The death of a woman whose one-year-old child was reportedly found malnourished beside her body is being investigated.
Mercy Baguma, originally from Uganda, was discovered in a flat in Glasgow on Saturday 22 August after the sounds of her son crying were heard.
A spokesperson for the Procurator Fiscal said it had received a report in connection with the death.
Refugee charity Positive Action in Housing said Ms Baguma had claimed asylum and lived in “extreme poverty”.
It said she lost her job after her right to work in the UK expired.
Her son was found next to her mother, crying and “weakened from several days of starvation” according to Robina Qureshi, director of Positive Action in Housing.
The boy was taken to hospital and released on Monday 24 August and is now staying with his father.
The charity said Ms. Baguma had contacted them several weeks ago saying she did not have enough money to look after herself or her child.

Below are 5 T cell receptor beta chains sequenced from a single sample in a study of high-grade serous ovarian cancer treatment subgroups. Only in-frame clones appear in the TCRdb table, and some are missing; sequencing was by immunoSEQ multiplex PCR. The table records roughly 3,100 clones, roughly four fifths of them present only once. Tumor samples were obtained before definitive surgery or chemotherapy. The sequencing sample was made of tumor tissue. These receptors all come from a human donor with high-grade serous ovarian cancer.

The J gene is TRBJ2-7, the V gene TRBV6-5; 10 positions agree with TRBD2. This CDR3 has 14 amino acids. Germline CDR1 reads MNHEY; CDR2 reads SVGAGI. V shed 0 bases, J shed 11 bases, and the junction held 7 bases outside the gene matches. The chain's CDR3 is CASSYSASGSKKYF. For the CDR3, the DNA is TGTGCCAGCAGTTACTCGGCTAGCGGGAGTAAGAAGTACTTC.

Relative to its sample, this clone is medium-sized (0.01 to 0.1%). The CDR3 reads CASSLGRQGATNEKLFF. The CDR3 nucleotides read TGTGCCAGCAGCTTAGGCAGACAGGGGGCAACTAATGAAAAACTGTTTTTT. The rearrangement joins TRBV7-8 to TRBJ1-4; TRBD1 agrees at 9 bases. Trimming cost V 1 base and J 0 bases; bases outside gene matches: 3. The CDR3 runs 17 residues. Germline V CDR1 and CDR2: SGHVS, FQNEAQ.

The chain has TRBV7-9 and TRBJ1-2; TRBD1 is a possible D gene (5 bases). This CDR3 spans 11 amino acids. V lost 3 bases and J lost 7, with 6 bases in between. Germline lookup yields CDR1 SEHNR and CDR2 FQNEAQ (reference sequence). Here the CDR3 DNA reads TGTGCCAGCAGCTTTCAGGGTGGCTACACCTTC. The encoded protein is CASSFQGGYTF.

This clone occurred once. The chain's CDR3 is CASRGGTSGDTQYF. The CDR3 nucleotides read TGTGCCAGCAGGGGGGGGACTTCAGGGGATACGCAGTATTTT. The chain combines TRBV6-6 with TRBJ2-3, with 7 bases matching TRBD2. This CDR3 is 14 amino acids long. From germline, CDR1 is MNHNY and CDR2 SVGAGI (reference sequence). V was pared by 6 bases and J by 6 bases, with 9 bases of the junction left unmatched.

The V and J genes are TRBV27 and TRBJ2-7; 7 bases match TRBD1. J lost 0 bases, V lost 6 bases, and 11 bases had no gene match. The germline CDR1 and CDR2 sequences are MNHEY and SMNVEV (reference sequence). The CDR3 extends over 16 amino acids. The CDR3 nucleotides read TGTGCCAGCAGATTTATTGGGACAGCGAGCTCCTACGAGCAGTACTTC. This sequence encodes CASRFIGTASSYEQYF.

Friends and relatives became concerned for their welfare when communication with Ms Baguma ceased on Tuesday 18 August.
Ms Qureshi said: “Why are mothers and babies being left to go hungry in this city, and why is it being left to charities and volunteers to pick up the pieces?”
She added: “Would this mother be alive if she was not forced out of her job by this cruel system that stops you from working and paying your way because a piece of paper says your leave to remain has expired? I’m sure Mercy’s son will want to ask this and other questions once he is old enough.”
The charity said Ms Baguma’s death was the latest tragedy to hit Glasgow’s refugee community in less than four months.
One man was shot dead after stabbing six people including a police officer at the Park Inn hotel on Friday 26 June.
At the start of May, a 30-year-old Syrian refugee, Adnan Walid Elbi, was found dead in his room in temporary hotel accommodation in Glasgow.
Positive Action in Housing has repeated calls for an independent inquiry into asylum seeker accommodation during the coronavirus pandemic.